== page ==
Image 2: Test explorer could use a “document order” sorting option

    As you can tell, I am using Roy Osherove’s naming system for my unit tests. Since I see these as micro-specifications, I just love the way these work as fine-grained API documentation for the method I just described. Unfortunately, Visual Studio does not show me the tests in document-order!

    This would give the most meaning to anyone looking at the unit-test explorer. A workaroundis to hit the shortcut-key ctrl+m+o between two unit tests in VS2012 to contract all methods:

    Image 3: Collapsed view of my unit tests using Roy Osherove’s naming convention

    Reading the unit-tests in document-order is, in my view, the best way to understand a method.

    TDD is also about discovering contracts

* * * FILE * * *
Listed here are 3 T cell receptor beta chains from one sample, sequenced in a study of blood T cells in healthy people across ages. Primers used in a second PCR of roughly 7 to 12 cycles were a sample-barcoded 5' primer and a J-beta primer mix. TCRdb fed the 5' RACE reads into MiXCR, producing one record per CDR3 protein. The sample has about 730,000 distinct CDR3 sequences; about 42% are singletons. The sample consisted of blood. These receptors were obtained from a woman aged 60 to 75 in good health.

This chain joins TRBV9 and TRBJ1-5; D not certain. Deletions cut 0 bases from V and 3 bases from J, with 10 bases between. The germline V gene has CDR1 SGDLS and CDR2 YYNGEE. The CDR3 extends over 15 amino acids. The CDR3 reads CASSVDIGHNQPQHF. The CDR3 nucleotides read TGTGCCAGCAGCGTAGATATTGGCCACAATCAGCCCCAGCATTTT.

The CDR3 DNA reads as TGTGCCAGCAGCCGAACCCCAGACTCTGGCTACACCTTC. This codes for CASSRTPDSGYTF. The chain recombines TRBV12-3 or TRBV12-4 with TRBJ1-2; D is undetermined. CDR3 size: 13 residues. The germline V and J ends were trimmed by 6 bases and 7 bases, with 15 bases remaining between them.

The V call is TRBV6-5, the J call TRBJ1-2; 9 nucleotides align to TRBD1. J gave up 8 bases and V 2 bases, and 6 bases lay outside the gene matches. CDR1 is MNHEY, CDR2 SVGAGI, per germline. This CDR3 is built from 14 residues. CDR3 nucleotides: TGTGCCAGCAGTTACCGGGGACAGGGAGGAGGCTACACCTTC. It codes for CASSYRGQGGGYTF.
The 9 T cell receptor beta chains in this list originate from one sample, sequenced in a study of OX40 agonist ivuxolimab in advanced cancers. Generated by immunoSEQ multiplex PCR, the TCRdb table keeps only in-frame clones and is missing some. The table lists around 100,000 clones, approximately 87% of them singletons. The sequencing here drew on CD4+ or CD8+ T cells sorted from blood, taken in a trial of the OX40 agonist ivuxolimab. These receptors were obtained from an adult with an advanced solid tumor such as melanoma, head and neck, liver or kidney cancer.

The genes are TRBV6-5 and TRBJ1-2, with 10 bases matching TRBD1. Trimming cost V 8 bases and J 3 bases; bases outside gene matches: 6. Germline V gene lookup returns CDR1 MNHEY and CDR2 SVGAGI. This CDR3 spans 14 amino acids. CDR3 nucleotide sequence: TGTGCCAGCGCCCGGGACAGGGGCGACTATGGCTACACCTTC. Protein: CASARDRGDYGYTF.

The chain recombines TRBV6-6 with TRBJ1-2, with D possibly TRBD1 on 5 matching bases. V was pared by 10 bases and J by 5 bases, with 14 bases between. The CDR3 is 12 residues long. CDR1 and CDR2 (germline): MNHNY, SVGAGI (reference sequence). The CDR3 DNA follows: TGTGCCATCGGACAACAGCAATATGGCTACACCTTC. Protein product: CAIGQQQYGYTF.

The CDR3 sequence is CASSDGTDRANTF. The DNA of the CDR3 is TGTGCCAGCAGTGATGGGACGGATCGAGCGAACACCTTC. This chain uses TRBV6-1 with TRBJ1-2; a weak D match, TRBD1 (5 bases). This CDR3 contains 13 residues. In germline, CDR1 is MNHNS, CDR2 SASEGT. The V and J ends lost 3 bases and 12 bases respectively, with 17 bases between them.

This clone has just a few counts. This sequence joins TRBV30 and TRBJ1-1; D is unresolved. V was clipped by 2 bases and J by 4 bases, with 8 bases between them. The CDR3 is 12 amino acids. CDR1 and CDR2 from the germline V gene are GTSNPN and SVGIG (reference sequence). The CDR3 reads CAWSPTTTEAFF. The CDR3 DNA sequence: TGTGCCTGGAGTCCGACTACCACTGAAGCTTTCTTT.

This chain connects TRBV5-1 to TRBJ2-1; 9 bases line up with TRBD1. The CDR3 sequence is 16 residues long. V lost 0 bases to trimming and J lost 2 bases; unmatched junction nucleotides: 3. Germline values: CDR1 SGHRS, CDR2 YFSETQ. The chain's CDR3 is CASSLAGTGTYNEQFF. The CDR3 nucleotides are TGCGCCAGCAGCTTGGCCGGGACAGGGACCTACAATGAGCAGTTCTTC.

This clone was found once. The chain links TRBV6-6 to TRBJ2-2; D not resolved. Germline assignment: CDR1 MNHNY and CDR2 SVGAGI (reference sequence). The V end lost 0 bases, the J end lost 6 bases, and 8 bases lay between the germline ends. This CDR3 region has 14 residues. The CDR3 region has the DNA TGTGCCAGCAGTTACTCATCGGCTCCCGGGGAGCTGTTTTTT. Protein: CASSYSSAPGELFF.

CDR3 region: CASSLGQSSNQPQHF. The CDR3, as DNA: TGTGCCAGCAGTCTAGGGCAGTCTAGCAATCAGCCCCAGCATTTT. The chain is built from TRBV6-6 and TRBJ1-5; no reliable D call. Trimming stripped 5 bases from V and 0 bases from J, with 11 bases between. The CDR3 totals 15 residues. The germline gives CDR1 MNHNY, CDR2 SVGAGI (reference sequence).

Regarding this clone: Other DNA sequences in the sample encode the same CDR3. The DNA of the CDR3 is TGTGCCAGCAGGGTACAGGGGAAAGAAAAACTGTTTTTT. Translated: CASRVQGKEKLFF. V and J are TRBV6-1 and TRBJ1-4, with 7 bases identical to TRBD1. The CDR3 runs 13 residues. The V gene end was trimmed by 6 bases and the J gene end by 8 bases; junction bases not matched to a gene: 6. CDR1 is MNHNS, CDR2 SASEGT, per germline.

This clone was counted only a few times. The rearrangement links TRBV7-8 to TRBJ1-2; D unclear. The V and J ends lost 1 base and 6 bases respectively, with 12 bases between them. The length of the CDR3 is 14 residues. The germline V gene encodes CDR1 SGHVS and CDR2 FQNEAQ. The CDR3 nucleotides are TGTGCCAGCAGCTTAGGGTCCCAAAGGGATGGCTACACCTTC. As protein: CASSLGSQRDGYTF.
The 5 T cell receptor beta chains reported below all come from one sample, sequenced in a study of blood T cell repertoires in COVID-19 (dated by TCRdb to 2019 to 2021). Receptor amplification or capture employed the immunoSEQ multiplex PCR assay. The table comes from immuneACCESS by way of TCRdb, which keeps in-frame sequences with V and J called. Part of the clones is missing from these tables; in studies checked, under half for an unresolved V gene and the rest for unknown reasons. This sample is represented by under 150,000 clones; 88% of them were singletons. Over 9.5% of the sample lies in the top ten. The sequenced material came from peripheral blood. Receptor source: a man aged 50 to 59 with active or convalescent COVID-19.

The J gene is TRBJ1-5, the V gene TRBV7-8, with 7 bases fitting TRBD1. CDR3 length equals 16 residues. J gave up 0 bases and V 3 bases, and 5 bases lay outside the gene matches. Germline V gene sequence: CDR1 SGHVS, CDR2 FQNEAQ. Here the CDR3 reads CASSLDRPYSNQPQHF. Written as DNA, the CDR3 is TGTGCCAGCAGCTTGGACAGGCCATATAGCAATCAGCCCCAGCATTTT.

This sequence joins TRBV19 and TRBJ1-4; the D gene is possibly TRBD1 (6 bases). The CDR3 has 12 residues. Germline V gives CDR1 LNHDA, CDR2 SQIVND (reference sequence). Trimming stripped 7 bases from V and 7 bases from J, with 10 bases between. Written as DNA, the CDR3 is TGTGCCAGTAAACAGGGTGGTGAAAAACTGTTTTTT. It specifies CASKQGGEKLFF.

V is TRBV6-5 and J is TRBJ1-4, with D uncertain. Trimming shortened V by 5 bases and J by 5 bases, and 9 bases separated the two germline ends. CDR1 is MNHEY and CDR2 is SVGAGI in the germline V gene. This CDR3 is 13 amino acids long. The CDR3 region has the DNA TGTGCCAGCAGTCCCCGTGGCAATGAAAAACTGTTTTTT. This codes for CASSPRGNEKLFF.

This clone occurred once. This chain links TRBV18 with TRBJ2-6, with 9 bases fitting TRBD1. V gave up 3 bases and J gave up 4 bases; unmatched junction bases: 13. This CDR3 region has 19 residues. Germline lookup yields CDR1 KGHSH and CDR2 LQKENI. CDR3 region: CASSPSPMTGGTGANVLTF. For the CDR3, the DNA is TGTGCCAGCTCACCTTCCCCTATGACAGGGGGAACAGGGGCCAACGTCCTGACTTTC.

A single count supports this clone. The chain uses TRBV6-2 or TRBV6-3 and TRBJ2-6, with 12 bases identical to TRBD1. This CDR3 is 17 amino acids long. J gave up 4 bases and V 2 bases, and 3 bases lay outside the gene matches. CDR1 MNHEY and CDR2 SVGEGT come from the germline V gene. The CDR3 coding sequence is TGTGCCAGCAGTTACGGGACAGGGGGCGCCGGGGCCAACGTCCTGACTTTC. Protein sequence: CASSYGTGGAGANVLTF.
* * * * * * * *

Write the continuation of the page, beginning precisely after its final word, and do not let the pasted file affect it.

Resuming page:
Following the SOLID principles of object-oriented design, it quickly became clear during the implementation of  IWeatherCollector that the Single Responsability Principle drove me to use the following contracts: 

    Image 4: Requirements of the WeatherCollector class identified during TDD

    Why: The WeatherCollector class is no more than a service class that requests some xml from an external source and then translates that xml into a WeatherMeasurement object. The single responsability of the collector, is simply to combine the result of a reader and pass it along to the proper converter if all looks ok. This could possibly lead to using the name WeatherRepository instead, however, Collector was a term I felt more at ease with. Readability > patterns!

    I won’t bother you with the details, but the implementations of the WebReader and Converter followed the same TDD approach – one after the other.